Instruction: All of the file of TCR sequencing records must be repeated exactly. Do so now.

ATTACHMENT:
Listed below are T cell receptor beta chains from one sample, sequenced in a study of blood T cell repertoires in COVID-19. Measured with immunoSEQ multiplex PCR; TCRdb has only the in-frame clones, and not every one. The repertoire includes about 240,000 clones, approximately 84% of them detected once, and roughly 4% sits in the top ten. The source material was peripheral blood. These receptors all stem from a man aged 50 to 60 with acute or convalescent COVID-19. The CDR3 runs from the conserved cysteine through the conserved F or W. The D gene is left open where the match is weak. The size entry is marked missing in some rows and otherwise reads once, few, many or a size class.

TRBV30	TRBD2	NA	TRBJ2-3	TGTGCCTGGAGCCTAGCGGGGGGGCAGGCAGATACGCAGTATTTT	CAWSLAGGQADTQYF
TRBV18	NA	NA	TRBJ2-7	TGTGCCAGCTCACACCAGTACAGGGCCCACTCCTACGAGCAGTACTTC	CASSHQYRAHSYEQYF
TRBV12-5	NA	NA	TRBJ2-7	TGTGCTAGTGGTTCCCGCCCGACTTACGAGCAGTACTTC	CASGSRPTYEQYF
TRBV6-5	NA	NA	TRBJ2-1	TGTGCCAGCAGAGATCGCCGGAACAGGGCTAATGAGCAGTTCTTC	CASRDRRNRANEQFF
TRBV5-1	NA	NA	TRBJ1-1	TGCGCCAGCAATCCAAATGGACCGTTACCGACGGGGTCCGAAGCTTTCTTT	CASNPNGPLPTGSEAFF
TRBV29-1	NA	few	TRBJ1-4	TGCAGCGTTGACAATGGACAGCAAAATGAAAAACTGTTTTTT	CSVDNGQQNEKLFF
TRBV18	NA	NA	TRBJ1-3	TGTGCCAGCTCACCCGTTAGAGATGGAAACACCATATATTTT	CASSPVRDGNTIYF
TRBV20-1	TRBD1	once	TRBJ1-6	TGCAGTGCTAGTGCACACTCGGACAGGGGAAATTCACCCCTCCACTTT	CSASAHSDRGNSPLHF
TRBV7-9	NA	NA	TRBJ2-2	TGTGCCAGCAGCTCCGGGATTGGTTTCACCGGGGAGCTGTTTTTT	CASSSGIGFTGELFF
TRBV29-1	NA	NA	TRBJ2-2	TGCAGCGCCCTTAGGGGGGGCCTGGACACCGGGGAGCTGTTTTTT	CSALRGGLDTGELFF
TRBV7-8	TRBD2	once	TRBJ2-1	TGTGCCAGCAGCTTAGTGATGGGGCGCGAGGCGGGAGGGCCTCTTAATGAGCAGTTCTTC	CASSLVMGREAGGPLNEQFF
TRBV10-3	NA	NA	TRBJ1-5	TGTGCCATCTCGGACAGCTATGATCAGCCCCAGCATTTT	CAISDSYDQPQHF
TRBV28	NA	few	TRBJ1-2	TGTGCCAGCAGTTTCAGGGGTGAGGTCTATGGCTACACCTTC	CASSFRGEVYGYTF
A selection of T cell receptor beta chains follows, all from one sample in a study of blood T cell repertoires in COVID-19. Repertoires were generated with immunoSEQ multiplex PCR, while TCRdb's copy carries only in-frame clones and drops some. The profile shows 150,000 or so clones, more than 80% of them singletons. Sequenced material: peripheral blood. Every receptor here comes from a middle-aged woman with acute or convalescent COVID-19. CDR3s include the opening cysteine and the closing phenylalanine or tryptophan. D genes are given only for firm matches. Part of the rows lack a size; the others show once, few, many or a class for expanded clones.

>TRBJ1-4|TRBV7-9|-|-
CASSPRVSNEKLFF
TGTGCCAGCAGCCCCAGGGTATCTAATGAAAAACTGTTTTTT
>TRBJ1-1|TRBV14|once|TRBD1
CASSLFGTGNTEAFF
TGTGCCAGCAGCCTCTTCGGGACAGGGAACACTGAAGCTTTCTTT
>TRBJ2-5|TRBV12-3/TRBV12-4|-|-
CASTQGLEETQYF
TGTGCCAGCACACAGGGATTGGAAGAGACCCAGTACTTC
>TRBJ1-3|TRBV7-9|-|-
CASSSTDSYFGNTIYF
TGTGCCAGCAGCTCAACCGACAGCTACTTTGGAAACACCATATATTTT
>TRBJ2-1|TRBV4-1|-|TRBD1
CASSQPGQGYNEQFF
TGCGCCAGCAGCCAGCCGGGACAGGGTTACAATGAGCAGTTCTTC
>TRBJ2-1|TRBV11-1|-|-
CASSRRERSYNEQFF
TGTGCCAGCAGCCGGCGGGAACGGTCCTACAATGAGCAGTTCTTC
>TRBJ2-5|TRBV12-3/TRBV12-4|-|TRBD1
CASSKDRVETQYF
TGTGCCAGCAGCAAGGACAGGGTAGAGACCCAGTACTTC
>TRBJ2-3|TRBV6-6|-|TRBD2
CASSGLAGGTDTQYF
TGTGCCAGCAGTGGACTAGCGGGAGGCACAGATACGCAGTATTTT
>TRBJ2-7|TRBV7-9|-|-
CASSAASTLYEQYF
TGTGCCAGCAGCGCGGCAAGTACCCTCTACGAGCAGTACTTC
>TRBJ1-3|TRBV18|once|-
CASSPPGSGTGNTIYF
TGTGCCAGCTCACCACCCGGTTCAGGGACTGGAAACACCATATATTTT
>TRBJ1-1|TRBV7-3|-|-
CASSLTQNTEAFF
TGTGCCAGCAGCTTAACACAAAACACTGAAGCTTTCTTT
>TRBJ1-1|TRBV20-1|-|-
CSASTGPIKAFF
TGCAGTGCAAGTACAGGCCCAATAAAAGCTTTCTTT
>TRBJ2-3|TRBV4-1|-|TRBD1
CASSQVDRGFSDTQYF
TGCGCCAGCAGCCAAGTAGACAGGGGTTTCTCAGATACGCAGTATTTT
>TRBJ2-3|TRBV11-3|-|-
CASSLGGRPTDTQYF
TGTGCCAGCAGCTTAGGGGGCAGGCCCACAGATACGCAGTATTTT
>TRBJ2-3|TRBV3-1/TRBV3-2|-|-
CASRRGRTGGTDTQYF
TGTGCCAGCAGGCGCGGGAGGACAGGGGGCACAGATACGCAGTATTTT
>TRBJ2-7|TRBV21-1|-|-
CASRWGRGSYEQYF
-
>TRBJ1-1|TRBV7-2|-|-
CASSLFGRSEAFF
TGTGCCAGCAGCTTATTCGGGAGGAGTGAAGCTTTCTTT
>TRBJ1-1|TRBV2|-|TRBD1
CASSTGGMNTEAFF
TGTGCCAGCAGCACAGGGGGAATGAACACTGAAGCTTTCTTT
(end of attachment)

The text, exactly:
Listed below are T cell receptor beta chains from one sample, sequenced in a study of blood T cell repertoires in COVID-19. Measured with immunoSEQ multiplex PCR; TCRdb has only the in-frame clones, and not every one. The repertoire includes about 240,000 clones, approximately 84% of them detected once, and roughly 4% sits in the top ten. The source material was peripheral blood. These receptors all stem from a man aged 50 to 60 with acute or convalescent COVID-19. The CDR3 runs from the conserved cysteine through the conserved F or W. The D gene is left open where the match is weak. The size entry is marked missing in some rows and otherwise reads once, few, many or a size class.

TRBV30	TRBD2	NA	TRBJ2-3	TGTGCCTGGAGCCTAGCGGGGGGGCAGGCAGATACGCAGTATTTT	CAWSLAGGQADTQYF
TRBV18	NA	NA	TRBJ2-7	TGTGCCAGCTCACACCAGTACAGGGCCCACTCCTACGAGCAGTACTTC	CASSHQYRAHSYEQYF
TRBV12-5	NA	NA	TRBJ2-7	TGTGCTAGTGGTTCCCGCCCGACTTACGAGCAGTACTTC	CASGSRPTYEQYF
TRBV6-5	NA	NA	TRBJ2-1	TGTGCCAGCAGAGATCGCCGGAACAGGGCTAATGAGCAGTTCTTC	CASRDRRNRANEQFF
TRBV5-1	NA	NA	TRBJ1-1	TGCGCCAGCAATCCAAATGGACCGTTACCGACGGGGTCCGAAGCTTTCTTT	CASNPNGPLPTGSEAFF
TRBV29-1	NA	few	TRBJ1-4	TGCAGCGTTGACAATGGACAGCAAAATGAAAAACTGTTTTTT	CSVDNGQQNEKLFF
TRBV18	NA	NA	TRBJ1-3	TGTGCCAGCTCACCCGTTAGAGATGGAAACACCATATATTTT	CASSPVRDGNTIYF
TRBV20-1	TRBD1	once	TRBJ1-6	TGCAGTGCTAGTGCACACTCGGACAGGGGAAATTCACCCCTCCACTTT	CSASAHSDRGNSPLHF
TRBV7-9	NA	NA	TRBJ2-2	TGTGCCAGCAGCTCCGGGATTGGTTTCACCGGGGAGCTGTTTTTT	CASSSGIGFTGELFF
TRBV29-1	NA	NA	TRBJ2-2	TGCAGCGCCCTTAGGGGGGGCCTGGACACCGGGGAGCTGTTTTTT	CSALRGGLDTGELFF
TRBV7-8	TRBD2	once	TRBJ2-1	TGTGCCAGCAGCTTAGTGATGGGGCGCGAGGCGGGAGGGCCTCTTAATGAGCAGTTCTTC	CASSLVMGREAGGPLNEQFF
TRBV10-3	NA	NA	TRBJ1-5	TGTGCCATCTCGGACAGCTATGATCAGCCCCAGCATTTT	CAISDSYDQPQHF
TRBV28	NA	few	TRBJ1-2	TGTGCCAGCAGTTTCAGGGGTGAGGTCTATGGCTACACCTTC	CASSFRGEVYGYTF
A selection of T cell receptor beta chains follows, all from one sample in a study of blood T cell repertoires in COVID-19. Repertoires were generated with immunoSEQ multiplex PCR, while TCRdb's copy carries only in-frame clones and drops some. The profile shows 150,000 or so clones, more than 80% of them singletons. Sequenced material: peripheral blood. Every receptor here comes from a middle-aged woman with acute or convalescent COVID-19. CDR3s include the opening cysteine and the closing phenylalanine or tryptophan. D genes are given only for firm matches. Part of the rows lack a size; the others show once, few, many or a class for expanded clones.

>TRBJ1-4|TRBV7-9|-|-
CASSPRVSNEKLFF
TGTGCCAGCAGCCCCAGGGTATCTAATGAAAAACTGTTTTTT
>TRBJ1-1|TRBV14|once|TRBD1
CASSLFGTGNTEAFF
TGTGCCAGCAGCCTCTTCGGGACAGGGAACACTGAAGCTTTCTTT
>TRBJ2-5|TRBV12-3/TRBV12-4|-|-
CASTQGLEETQYF
TGTGCCAGCACACAGGGATTGGAAGAGACCCAGTACTTC
>TRBJ1-3|TRBV7-9|-|-
CASSSTDSYFGNTIYF
TGTGCCAGCAGCTCAACCGACAGCTACTTTGGAAACACCATATATTTT
>TRBJ2-1|TRBV4-1|-|TRBD1
CASSQPGQGYNEQFF
TGCGCCAGCAGCCAGCCGGGACAGGGTTACAATGAGCAGTTCTTC
>TRBJ2-1|TRBV11-1|-|-
CASSRRERSYNEQFF
TGTGCCAGCAGCCGGCGGGAACGGTCCTACAATGAGCAGTTCTTC
>TRBJ2-5|TRBV12-3/TRBV12-4|-|TRBD1
CASSKDRVETQYF
TGTGCCAGCAGCAAGGACAGGGTAGAGACCCAGTACTTC
>TRBJ2-3|TRBV6-6|-|TRBD2
CASSGLAGGTDTQYF
TGTGCCAGCAGTGGACTAGCGGGAGGCACAGATACGCAGTATTTT
>TRBJ2-7|TRBV7-9|-|-
CASSAASTLYEQYF
TGTGCCAGCAGCGCGGCAAGTACCCTCTACGAGCAGTACTTC
>TRBJ1-3|TRBV18|once|-
CASSPPGSGTGNTIYF
TGTGCCAGCTCACCACCCGGTTCAGGGACTGGAAACACCATATATTTT
>TRBJ1-1|TRBV7-3|-|-
CASSLTQNTEAFF
TGTGCCAGCAGCTTAACACAAAACACTGAAGCTTTCTTT
>TRBJ1-1|TRBV20-1|-|-
CSASTGPIKAFF
TGCAGTGCAAGTACAGGCCCAATAAAAGCTTTCTTT
>TRBJ2-3|TRBV4-1|-|TRBD1
CASSQVDRGFSDTQYF
TGCGCCAGCAGCCAAGTAGACAGGGGTTTCTCAGATACGCAGTATTTT
>TRBJ2-3|TRBV11-3|-|-
CASSLGGRPTDTQYF
TGTGCCAGCAGCTTAGGGGGCAGGCCCACAGATACGCAGTATTTT
>TRBJ2-3|TRBV3-1/TRBV3-2|-|-
CASRRGRTGGTDTQYF
TGTGCCAGCAGGCGCGGGAGGACAGGGGGCACAGATACGCAGTATTTT
>TRBJ2-7|TRBV21-1|-|-
CASRWGRGSYEQYF
-
>TRBJ1-1|TRBV7-2|-|-
CASSLFGRSEAFF
TGTGCCAGCAGCTTATTCGGGAGGAGTGAAGCTTTCTTT
>TRBJ1-1|TRBV2|-|TRBD1
CASSTGGMNTEAFF
TGTGCCAGCAGCACAGGGGGAATGAACACTGAAGCTTTCTTT